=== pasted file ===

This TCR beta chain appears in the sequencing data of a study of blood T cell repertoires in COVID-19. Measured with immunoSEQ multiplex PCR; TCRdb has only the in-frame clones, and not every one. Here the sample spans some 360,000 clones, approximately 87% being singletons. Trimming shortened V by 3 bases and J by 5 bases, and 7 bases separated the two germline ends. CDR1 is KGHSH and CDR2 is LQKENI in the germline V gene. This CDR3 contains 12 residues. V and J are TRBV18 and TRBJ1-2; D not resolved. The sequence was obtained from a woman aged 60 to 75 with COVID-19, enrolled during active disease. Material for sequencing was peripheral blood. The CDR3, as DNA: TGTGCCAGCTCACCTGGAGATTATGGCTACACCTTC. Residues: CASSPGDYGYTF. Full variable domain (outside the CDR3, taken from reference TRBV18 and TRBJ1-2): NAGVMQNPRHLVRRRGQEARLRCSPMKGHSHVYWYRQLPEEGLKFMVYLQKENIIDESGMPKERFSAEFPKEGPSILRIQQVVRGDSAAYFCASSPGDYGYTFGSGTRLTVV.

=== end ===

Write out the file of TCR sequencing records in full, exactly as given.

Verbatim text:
This TCR beta chain appears in the sequencing data of a study of blood T cell repertoires in COVID-19. Measured with immunoSEQ multiplex PCR; TCRdb has only the in-frame clones, and not every one. Here the sample spans some 360,000 clones, approximately 87% being singletons. Trimming shortened V by 3 bases and J by 5 bases, and 7 bases separated the two germline ends. CDR1 is KGHSH and CDR2 is LQKENI in the germline V gene. This CDR3 contains 12 residues. V and J are TRBV18 and TRBJ1-2; D not resolved. The sequence was obtained from a woman aged 60 to 75 with COVID-19, enrolled during active disease. Material for sequencing was peripheral blood. The CDR3, as DNA: TGTGCCAGCTCACCTGGAGATTATGGCTACACCTTC. Residues: CASSPGDYGYTF. Full variable domain (outside the CDR3, taken from reference TRBV18 and TRBJ1-2): NAGVMQNPRHLVRRRGQEARLRCSPMKGHSHVYWYRQLPEEGLKFMVYLQKENIIDESGMPKERFSAEFPKEGPSILRIQQVVRGDSAAYFCASSPGDYGYTFGSGTRLTVV.